verb (used without object)

verb (used with object)


Origin of float

before 1000; Middle English floten, Old English flotian; cognate with Old Norse flota, Middle Dutch vloten; akin to Old English flēotan to fleet2
Related formsout·float, verb (used with object)re·float, verb

Synonyms for float

Dictionary.com Unabridged Based on the Random House Unabridged Dictionary, © Random House, Inc. 2019

Examples from the Web for floats

Contemporary Examples of floats

Historical Examples of floats

  • I can only say that in any case it is of the kind that floats and is unfixed.

    Alarms and Discursions

    G. K. Chesterton

  • The swan pushes from the bank and floats dreaming into mid stream.

    Monday or Tuesday

    Virginia Woolf

  • Any ship that floats becomes invulnerable with one of these.

  • You've been fishing with another man's floats and losing your labor.

  • With proper use the canoe is one of the safest crafts that floats.


    Leon Luther Pray

British Dictionary definitions for floats


pl n

theatre another word for footlights



to rest or cause to rest on the surface of a fluid or in a fluid or space without sinking; be buoyant or cause to exhibit buoyancyoil floats on water; to float a ship
to move or cause to move buoyantly, lightly, or freely across a surface or through air, water, etc; driftfog floated across the road
to move about aimlessly, esp in the mindthoughts floated before him
to suspend or be suspended without falling; hanglights floated above them
  1. to launch or establish (a commercial enterprise, etc)
  2. to offer for sale (stock or bond issues, etc) on the stock market
(tr) finance to allow (a currency) to fluctuate against other currencies in accordance with market forces
(tr) to flood, inundate, or irrigate (land), either artificially or naturally
(tr) to spread, smooth, or level (a surface of plaster, rendering, etc)


something that floats
angling an indicator attached to a baited line that sits on the water and moves when a fish bites
a small hand tool with a rectangular blade used for floating plaster, etc
mainly US any buoyant object, such as a platform or inflated tube, used offshore by swimmers or, when moored alongside a pier, as a dock by vessels
Also called: paddle a blade of a paddle wheel
British a buoyant garment or device to aid a person in staying afloat
a hollow watertight structure fitted to the underside of an aircraft to allow it to land on water
another name for air bladder (def. 2)
an exhibit carried in a parade, esp a religious parade
a motor vehicle used to carry a tableau or exhibit in a parade, esp a civic parade
a small delivery vehicle, esp one powered by batteriesa milk float
Australian and NZ a vehicle for transporting horses
banking, mainly US the total value of uncollected cheques and other commercial papers
mainly US and Canadian a sum to be applied to minor expenses; petty cash
a sum of money used by shopkeepers to provide change at the start of the day's business, this sum being subtracted from the total at the end of the day when calculating the day's takings
the hollow floating ball of a ballcock
engineering a hollow cylindrical structure in a carburettor that actuates the fuel valve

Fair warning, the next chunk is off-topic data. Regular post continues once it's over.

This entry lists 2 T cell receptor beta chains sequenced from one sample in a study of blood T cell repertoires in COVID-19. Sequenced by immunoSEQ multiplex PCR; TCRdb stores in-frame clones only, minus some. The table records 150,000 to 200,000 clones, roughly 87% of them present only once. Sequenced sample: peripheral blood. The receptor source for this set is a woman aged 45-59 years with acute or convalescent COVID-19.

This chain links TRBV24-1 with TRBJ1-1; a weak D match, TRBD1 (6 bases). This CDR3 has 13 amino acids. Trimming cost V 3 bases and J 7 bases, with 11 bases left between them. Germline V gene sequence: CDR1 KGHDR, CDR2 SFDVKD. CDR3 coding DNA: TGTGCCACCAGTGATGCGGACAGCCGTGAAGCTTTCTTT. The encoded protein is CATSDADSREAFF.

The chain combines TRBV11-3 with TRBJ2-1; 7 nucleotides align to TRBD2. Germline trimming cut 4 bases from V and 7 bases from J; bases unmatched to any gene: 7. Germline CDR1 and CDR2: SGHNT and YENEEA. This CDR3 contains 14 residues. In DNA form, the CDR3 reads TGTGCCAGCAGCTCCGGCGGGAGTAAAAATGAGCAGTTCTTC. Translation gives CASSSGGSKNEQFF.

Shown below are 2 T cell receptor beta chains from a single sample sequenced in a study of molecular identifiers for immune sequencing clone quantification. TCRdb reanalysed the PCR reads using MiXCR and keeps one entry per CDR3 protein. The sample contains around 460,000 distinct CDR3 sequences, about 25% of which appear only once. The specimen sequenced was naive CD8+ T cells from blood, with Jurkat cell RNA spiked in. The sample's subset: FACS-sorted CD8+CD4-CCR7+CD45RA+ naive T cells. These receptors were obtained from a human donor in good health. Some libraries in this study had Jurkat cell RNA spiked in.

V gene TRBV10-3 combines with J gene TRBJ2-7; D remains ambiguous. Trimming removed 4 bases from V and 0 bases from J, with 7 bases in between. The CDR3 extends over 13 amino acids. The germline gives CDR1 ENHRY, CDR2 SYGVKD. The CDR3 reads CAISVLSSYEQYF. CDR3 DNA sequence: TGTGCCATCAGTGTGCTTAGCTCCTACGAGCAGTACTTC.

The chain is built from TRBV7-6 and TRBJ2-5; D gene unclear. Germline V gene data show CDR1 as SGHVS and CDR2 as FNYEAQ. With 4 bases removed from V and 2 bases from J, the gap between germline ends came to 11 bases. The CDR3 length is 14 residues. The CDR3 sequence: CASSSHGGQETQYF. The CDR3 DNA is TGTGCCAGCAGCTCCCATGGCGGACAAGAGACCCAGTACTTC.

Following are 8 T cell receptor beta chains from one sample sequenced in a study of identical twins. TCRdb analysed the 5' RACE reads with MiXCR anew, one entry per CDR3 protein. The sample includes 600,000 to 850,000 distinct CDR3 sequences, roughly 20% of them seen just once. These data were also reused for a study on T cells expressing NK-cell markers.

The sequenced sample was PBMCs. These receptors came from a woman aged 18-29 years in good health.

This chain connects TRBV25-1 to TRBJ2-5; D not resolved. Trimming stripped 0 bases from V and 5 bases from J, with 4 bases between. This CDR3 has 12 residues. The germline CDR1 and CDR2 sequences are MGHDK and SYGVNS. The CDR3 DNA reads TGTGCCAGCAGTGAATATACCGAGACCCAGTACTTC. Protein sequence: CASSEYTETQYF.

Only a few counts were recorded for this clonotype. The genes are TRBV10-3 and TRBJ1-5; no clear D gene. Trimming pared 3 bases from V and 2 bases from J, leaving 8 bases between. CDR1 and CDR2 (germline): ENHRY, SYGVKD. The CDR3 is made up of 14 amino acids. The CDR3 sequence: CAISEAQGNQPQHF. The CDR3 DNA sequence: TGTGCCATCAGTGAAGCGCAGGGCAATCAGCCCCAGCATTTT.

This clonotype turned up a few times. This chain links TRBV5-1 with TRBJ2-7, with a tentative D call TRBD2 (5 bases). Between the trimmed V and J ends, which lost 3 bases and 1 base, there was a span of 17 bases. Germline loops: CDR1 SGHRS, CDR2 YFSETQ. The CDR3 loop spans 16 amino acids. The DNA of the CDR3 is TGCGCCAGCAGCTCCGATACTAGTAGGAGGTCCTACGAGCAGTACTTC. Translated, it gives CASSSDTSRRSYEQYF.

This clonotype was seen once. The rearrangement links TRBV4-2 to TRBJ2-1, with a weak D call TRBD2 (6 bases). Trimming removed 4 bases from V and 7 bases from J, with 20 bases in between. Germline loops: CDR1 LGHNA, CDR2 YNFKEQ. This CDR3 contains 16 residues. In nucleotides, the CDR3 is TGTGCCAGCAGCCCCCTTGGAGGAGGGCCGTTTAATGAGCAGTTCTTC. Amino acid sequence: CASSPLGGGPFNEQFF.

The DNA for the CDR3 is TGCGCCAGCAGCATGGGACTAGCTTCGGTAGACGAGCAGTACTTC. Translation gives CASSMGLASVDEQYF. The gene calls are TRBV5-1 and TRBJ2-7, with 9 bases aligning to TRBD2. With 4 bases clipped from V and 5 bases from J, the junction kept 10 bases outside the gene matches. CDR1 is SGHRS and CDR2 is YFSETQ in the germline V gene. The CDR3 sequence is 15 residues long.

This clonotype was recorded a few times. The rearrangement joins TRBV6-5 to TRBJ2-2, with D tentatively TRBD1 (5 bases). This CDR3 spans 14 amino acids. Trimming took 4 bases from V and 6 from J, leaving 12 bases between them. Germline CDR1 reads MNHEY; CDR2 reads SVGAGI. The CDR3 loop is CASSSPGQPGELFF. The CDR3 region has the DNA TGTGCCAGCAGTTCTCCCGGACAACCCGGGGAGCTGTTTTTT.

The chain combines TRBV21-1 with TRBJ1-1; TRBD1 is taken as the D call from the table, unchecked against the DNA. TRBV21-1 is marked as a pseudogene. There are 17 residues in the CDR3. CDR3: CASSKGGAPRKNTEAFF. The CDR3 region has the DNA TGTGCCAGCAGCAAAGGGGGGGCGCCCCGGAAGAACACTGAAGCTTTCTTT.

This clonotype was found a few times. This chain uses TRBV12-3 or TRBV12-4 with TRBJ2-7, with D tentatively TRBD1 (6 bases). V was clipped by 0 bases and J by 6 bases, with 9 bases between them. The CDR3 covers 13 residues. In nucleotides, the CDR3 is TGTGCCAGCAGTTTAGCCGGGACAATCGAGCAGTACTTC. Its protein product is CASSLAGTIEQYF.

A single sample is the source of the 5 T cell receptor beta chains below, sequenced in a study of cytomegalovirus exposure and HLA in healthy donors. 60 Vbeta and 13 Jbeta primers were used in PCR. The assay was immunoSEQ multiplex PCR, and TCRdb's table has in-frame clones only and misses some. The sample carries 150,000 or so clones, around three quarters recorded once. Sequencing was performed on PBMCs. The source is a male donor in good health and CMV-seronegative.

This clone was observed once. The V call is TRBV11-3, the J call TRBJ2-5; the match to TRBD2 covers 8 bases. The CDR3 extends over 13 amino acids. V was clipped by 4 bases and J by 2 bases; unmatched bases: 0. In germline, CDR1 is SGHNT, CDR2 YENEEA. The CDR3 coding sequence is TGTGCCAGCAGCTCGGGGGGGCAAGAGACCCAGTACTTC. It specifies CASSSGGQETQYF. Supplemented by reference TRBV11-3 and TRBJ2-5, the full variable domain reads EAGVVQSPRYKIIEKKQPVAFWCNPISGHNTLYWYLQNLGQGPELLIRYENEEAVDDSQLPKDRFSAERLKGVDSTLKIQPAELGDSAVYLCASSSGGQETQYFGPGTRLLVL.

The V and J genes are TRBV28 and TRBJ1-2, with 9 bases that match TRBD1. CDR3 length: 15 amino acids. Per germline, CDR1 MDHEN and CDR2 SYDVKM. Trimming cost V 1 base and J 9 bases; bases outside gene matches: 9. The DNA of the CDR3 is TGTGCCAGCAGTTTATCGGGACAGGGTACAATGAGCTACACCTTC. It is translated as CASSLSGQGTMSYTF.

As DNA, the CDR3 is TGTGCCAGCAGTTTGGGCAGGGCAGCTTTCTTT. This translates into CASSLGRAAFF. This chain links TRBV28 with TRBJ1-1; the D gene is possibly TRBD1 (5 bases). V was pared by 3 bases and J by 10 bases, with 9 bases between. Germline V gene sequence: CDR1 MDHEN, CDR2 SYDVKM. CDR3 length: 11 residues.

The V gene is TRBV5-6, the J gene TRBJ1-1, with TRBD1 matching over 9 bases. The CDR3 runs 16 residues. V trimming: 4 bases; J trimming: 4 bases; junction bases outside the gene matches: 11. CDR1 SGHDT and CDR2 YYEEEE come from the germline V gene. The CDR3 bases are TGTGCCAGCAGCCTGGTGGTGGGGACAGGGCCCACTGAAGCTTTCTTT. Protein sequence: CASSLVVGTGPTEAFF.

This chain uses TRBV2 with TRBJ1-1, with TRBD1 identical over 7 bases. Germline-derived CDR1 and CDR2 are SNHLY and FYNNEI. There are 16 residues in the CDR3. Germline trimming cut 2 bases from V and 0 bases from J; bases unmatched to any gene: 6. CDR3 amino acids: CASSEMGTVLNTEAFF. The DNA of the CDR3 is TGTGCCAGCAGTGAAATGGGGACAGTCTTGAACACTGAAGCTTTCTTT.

mainly US and Canadian a carbonated soft drink with a scoop of ice cream in it
(in textiles) a single thread brought to or above the surface of a woven fabric, esp to form a pattern
forestry a measure of timber equal to eighteen loads
See also float off, floats
Derived Formsfloatable, adjectivefloatability, noun

Word Origin for float

Old English flotian; related to Old Norse flota , Old Saxon flotōn; see fleet ²
Collins English Dictionary - Complete & Unabridged 2012 Digital Edition © William Collins Sons & Co. Ltd. 1979, 1986 © HarperCollins Publishers 1998, 2000, 2003, 2005, 2006, 2007, 2009, 2012

Word Origin and History for floats



early 12c., "state of floating" (Old English flot meant "body of water"), from float (v.). Meaning "platform on wheels used for displays in parades, etc." is from 1888, probably from earlier sense of "flat-bottomed boat" (1550s). As a type of fountain drink, by 1915.

Float.--An ade upon the top of which is floated a layer of grape juice, ginger ale, or in some cases a disher of fruit sherbet or ice cream. In the latter case it would be known as a "sherbet float" or an "ice-cream float." ["The Dispenser's Formulary: Or, Soda Water Guide," New York, 1915]

Few soda water dispensers know what is meant by a "Float Ice Cream Soda." This is not strange since the term is a coined one. By a "float ice cream soda" is meant a soda with the ice cream floating on top, thus making a most inviting appearance and impressing the customer that you are liberal with your ice cream, when you are not really giving any more than the fellow that mixes his ice cream "out of sight." ["The Spatula," Boston, July, 1908]



late Old English flotian "to float" (class II strong verb; past tense fleat, past participle floten), from Proto-Germanic *flutojanan (cf. Old Norse flota, Middle Dutch vloten), from PIE root *pleu- "to flow" (see pluvial). Of motion through air, from 1630s. Related: Floated; floating.

Online Etymology Dictionary, © 2010 Douglas Harper

Science definitions for floats



An air-filled sac in certain aquatic organisms, such as kelp, that helps maintain buoyancy. Also called air bladder air vesicle
The American Heritage® Science Dictionary Copyright © 2011. Published by Houghton Mifflin Harcourt Publishing Company. All rights reserved.